Mutation Analysis of the TGFBI Gene in Consecutive Korean Patients With Corneal Dystrophies.

Song JS, Lim DH, Chung ES, Chung TY, Ki CS - Ann Lab Med (2015)

Slit-lamp photographs. (A) Patient with GCD2 without any TGFBI mutations and a few discrete granular deposits in the anterior stroma with unilateral manifestation. (B) Patient with GCD2 carrying a novel p.A179* variant, as well as the p.R124H mutation, with progressed granular opacities in a dense confluent pattern covering most of the corneal surface. (C) Patient with LCD1, carrying the p.L569Q variant and large lattice lines. (D) Patient with LCD1, carrying the p.T621P variant with recurrent corneal erosions with typical lattice lines.
© Copyright Policy - open-access
Related In: Results  -  Collection

License
Show All Figures
getmorefigures.php?uid=PMC4390702&req=5

Figure 3: Slit-lamp photographs. (A) Patient with GCD2 without any TGFBI mutations and a few discrete granular deposits in the anterior stroma with unilateral manifestation. (B) Patient with GCD2 carrying a novel p.A179* variant, as well as the p.R124H mutation, with progressed granular opacities in a dense confluent pattern covering most of the corneal surface. (C) Patient with LCD1, carrying the p.L569Q variant and large lattice lines. (D) Patient with LCD1, carrying the p.T621P variant with recurrent corneal erosions with typical lattice lines.
Mentions: The patient with GCD2 who lacked any mutations in the TGFBI gene was a young 26-yr-old woman who showed a few discrete granular deposits in the anterior stroma with unilateral manifestation (Fig. 3A). Although fine, discrete round opacities in the anterior stroma are indicative of early GCD2 symptoms, unilateral manifestation is somewhat atypical [14]. Because the patient refused to provide information regarding her family history, we could not determine whether this condition was inherited or not.

Bottom Line: Of particular note, one patient with rapidly progressive CD had the p.R124H mutation as well as a novel nonsense variant with unknown clinical significance (p.A179*).This study provides epidemiological insight into CDs in a Korean population and reaffirms that GCD2 is the most common TGFBI CD phenotype and that p.R124H is the only mutation identified in patients with GCD2.In addition, we broaden the spectrum of TGFBI mutations by identifying two novel missense variants in patients with LCD1.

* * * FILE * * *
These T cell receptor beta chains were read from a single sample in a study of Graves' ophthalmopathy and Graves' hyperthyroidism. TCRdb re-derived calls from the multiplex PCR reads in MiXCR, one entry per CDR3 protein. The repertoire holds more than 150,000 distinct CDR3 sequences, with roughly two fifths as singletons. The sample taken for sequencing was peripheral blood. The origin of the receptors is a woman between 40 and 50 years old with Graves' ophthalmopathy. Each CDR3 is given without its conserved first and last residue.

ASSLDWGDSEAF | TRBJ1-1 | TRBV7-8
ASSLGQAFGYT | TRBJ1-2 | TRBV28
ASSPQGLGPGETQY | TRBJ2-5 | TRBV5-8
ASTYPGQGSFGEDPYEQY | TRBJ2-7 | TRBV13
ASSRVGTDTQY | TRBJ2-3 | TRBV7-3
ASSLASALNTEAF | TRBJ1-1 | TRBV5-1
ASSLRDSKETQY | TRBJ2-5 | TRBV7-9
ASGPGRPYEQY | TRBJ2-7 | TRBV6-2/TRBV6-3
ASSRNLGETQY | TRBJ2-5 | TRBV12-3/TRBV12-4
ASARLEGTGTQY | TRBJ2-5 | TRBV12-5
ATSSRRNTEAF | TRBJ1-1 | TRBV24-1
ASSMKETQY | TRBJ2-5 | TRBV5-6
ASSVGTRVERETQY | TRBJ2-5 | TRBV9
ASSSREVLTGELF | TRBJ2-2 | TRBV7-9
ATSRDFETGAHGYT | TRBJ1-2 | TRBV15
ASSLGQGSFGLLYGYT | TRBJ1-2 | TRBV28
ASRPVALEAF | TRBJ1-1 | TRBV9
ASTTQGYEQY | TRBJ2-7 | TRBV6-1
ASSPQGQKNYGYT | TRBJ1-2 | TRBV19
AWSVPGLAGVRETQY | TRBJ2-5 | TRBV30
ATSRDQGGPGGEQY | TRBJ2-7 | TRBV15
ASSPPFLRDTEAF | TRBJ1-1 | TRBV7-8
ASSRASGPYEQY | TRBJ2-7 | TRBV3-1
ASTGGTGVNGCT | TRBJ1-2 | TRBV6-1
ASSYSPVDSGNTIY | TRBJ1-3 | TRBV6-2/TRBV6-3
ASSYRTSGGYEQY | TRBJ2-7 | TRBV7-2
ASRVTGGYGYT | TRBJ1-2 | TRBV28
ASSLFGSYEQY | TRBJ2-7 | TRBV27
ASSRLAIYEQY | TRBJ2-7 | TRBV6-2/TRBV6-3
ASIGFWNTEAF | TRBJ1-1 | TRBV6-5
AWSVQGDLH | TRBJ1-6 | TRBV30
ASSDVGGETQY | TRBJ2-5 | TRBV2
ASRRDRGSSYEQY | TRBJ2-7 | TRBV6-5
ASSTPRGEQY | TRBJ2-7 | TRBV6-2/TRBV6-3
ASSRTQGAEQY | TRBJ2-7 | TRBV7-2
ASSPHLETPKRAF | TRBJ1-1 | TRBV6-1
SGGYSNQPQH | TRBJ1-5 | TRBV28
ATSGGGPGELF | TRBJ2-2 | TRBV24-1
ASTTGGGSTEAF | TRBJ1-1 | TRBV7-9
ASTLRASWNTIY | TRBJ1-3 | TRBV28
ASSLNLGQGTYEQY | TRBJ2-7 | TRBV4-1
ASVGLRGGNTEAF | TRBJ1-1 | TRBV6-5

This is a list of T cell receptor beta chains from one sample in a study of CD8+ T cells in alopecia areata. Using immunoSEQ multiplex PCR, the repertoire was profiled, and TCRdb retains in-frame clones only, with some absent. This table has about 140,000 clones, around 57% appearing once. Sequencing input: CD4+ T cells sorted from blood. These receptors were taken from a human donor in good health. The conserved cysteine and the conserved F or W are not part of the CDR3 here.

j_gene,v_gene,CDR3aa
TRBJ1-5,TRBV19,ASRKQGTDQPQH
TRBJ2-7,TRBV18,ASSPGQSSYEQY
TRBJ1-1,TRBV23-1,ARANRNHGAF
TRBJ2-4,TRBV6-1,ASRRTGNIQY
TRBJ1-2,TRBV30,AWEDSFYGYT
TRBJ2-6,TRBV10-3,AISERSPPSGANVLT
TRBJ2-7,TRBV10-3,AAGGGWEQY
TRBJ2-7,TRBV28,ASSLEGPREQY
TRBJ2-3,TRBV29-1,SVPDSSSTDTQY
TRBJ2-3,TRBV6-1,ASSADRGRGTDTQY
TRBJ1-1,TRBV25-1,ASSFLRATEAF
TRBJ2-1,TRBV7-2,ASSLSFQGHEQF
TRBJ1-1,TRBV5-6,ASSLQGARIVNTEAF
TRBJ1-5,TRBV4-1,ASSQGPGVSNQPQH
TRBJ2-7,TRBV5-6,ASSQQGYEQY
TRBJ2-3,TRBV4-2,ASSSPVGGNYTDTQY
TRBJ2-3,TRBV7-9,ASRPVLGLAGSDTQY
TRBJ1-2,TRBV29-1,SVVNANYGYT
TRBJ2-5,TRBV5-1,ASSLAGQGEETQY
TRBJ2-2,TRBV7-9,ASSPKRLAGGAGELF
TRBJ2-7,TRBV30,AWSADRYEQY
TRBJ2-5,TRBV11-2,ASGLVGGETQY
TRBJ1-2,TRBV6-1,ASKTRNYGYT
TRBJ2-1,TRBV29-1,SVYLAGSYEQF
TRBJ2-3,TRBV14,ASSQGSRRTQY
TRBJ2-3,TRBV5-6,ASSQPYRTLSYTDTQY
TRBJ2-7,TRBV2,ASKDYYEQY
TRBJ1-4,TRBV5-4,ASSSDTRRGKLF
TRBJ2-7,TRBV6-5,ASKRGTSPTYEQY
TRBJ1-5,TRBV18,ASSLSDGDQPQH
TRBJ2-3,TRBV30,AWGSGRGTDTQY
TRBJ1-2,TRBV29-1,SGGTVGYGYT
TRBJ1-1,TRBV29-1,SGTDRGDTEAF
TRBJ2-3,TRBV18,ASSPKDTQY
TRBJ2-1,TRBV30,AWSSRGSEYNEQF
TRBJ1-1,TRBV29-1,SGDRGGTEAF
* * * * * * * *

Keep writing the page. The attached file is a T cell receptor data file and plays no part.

View Article: PubMed Central - PubMed

Affiliation: Department of Laboratory Medicine and Genetics, Samsung Medical Center, Sungkyunkwan University School of Medicine, Seoul, Korea.

ABSTRACT

Background: Mutations in the transforming growth factor β-induced gene (TGFBI) are major causes of genetic corneal dystrophies (CDs), which can be grouped into TGFBI CDs. Although a few studies have reported the clinical and genetic features of Korean patients with TGFBI CD, no data are available regarding the frequency and spectrum of TGFBI mutations in a consecutive series of Korean patients with clinically diagnosed CDs.

Methods: Patients with any type of CD, who underwent both ophthalmologic examination and TGFBI gene analysis by Sanger sequencing at a tertiary care hospital in Seoul, Korea from 2006 to 2013, were enrolled in this study.

Results: Among a total of 89 patients, 77 (86.5%) were diagnosed as having clinical TGFBI CD. Seventy-three out of 74 patients (98.6%) with granular CD type 2 (GCD2), had the p.R124H mutation. Of particular note, one patient with rapidly progressive CD had the p.R124H mutation as well as a novel nonsense variant with unknown clinical significance (p.A179*). In three patients with lattice CD type 1 (LCD1), one known mutation (p.R124C) and two novel variants (p.L569Q and p.T621P) in the TGFBI gene were identified.

Conclusions: This study provides epidemiological insight into CDs in a Korean population and reaffirms that GCD2 is the most common TGFBI CD phenotype and that p.R124H is the only mutation identified in patients with GCD2. In addition, we broaden the spectrum of TGFBI mutations by identifying two novel missense variants in patients with LCD1.

No MeSH data available.


Related in: MedlinePlus